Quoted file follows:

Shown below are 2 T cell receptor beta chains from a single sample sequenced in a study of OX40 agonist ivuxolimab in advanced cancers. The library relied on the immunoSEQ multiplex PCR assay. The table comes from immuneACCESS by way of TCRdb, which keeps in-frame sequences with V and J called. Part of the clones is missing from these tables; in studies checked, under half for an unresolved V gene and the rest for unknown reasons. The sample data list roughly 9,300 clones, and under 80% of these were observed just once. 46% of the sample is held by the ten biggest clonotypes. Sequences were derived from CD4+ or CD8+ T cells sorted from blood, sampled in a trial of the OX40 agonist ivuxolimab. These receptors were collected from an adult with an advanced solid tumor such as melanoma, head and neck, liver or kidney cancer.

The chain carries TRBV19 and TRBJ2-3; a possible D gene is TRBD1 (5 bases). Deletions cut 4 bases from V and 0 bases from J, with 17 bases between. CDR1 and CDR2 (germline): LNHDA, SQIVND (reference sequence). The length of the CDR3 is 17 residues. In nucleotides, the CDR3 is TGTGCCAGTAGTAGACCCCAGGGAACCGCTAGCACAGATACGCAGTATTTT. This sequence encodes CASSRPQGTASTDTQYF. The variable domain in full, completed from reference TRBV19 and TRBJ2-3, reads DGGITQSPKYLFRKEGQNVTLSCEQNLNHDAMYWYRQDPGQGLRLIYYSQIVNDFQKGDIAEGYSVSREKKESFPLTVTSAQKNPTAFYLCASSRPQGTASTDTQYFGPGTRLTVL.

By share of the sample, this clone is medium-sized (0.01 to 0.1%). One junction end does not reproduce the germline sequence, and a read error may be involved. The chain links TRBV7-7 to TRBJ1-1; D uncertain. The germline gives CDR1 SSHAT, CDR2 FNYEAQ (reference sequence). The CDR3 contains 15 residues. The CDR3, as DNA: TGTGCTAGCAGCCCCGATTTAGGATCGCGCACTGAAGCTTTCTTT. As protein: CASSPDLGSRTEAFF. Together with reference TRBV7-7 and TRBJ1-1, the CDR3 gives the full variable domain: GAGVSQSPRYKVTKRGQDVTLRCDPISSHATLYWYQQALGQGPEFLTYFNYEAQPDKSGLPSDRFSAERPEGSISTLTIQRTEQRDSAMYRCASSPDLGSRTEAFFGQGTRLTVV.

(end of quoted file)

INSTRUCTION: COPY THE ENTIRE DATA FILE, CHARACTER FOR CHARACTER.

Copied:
Shown below are 2 T cell receptor beta chains from a single sample sequenced in a study of OX40 agonist ivuxolimab in advanced cancers. The library relied on the immunoSEQ multiplex PCR assay. The table comes from immuneACCESS by way of TCRdb, which keeps in-frame sequences with V and J called. Part of the clones is missing from these tables; in studies checked, under half for an unresolved V gene and the rest for unknown reasons. The sample data list roughly 9,300 clones, and under 80% of these were observed just once. 46% of the sample is held by the ten biggest clonotypes. Sequences were derived from CD4+ or CD8+ T cells sorted from blood, sampled in a trial of the OX40 agonist ivuxolimab. These receptors were collected from an adult with an advanced solid tumor such as melanoma, head and neck, liver or kidney cancer.

The chain carries TRBV19 and TRBJ2-3; a possible D gene is TRBD1 (5 bases). Deletions cut 4 bases from V and 0 bases from J, with 17 bases between. CDR1 and CDR2 (germline): LNHDA, SQIVND (reference sequence). The length of the CDR3 is 17 residues. In nucleotides, the CDR3 is TGTGCCAGTAGTAGACCCCAGGGAACCGCTAGCACAGATACGCAGTATTTT. This sequence encodes CASSRPQGTASTDTQYF. The variable domain in full, completed from reference TRBV19 and TRBJ2-3, reads DGGITQSPKYLFRKEGQNVTLSCEQNLNHDAMYWYRQDPGQGLRLIYYSQIVNDFQKGDIAEGYSVSREKKESFPLTVTSAQKNPTAFYLCASSRPQGTASTDTQYFGPGTRLTVL.

By share of the sample, this clone is medium-sized (0.01 to 0.1%). One junction end does not reproduce the germline sequence, and a read error may be involved. The chain links TRBV7-7 to TRBJ1-1; D uncertain. The germline gives CDR1 SSHAT, CDR2 FNYEAQ (reference sequence). The CDR3 contains 15 residues. The CDR3, as DNA: TGTGCTAGCAGCCCCGATTTAGGATCGCGCACTGAAGCTTTCTTT. As protein: CASSPDLGSRTEAFF. Together with reference TRBV7-7 and TRBJ1-1, the CDR3 gives the full variable domain: GAGVSQSPRYKVTKRGQDVTLRCDPISSHATLYWYQQALGQGPEFLTYFNYEAQPDKSGLPSDRFSAERPEGSISTLTIQRTEQRDSAMYRCASSPDLGSRTEAFFGQGTRLTVV.